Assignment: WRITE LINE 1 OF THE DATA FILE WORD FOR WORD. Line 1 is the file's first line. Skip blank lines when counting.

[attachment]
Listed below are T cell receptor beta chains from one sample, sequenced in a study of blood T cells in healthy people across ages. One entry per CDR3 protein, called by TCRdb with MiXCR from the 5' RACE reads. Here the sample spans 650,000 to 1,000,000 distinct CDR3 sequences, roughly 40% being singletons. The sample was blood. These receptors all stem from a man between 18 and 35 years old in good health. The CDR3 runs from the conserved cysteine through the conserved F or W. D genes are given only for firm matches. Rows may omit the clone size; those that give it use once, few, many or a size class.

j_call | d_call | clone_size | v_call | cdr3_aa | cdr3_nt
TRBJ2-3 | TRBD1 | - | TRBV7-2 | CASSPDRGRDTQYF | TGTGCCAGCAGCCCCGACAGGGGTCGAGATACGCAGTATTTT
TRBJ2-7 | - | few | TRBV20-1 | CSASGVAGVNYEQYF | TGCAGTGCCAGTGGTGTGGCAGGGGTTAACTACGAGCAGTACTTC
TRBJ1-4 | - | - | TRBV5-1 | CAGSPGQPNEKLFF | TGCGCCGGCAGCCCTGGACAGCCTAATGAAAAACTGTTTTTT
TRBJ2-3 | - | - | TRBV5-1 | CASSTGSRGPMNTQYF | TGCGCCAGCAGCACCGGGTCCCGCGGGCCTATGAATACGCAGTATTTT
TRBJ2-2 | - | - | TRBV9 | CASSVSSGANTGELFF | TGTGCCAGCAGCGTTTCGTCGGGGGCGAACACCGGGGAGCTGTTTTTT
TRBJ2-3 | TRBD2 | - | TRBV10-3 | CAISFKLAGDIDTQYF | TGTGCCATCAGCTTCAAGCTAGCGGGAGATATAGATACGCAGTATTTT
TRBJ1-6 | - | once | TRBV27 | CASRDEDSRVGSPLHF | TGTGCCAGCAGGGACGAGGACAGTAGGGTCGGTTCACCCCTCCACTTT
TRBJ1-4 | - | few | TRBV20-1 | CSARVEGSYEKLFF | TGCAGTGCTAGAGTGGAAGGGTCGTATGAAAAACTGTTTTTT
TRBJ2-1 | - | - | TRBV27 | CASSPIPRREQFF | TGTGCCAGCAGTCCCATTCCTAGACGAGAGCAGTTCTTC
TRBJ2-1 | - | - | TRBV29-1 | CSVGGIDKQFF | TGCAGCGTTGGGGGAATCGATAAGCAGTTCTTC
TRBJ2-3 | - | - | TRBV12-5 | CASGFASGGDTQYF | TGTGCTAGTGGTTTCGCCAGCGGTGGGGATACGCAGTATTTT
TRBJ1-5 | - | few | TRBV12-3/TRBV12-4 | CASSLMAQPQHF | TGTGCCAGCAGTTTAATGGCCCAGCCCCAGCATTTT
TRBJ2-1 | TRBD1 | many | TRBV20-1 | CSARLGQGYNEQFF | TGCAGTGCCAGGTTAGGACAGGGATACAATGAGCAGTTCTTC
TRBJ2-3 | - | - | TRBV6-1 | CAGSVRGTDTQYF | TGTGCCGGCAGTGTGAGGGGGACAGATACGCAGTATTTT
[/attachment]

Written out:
Listed below are T cell receptor beta chains from one sample, sequenced in a study of blood T cells in healthy people across ages. One entry per CDR3 protein, called by TCRdb with MiXCR from the 5' RACE reads. Here the sample spans 650,000 to 1,000,000 distinct CDR3 sequences, roughly 40% being singletons. The sample was blood. These receptors all stem from a man between 18 and 35 years old in good health. The CDR3 runs from the conserved cysteine through the conserved F or W. D genes are given only for firm matches. Rows may omit the clone size; those that give it use once, few, many or a size class.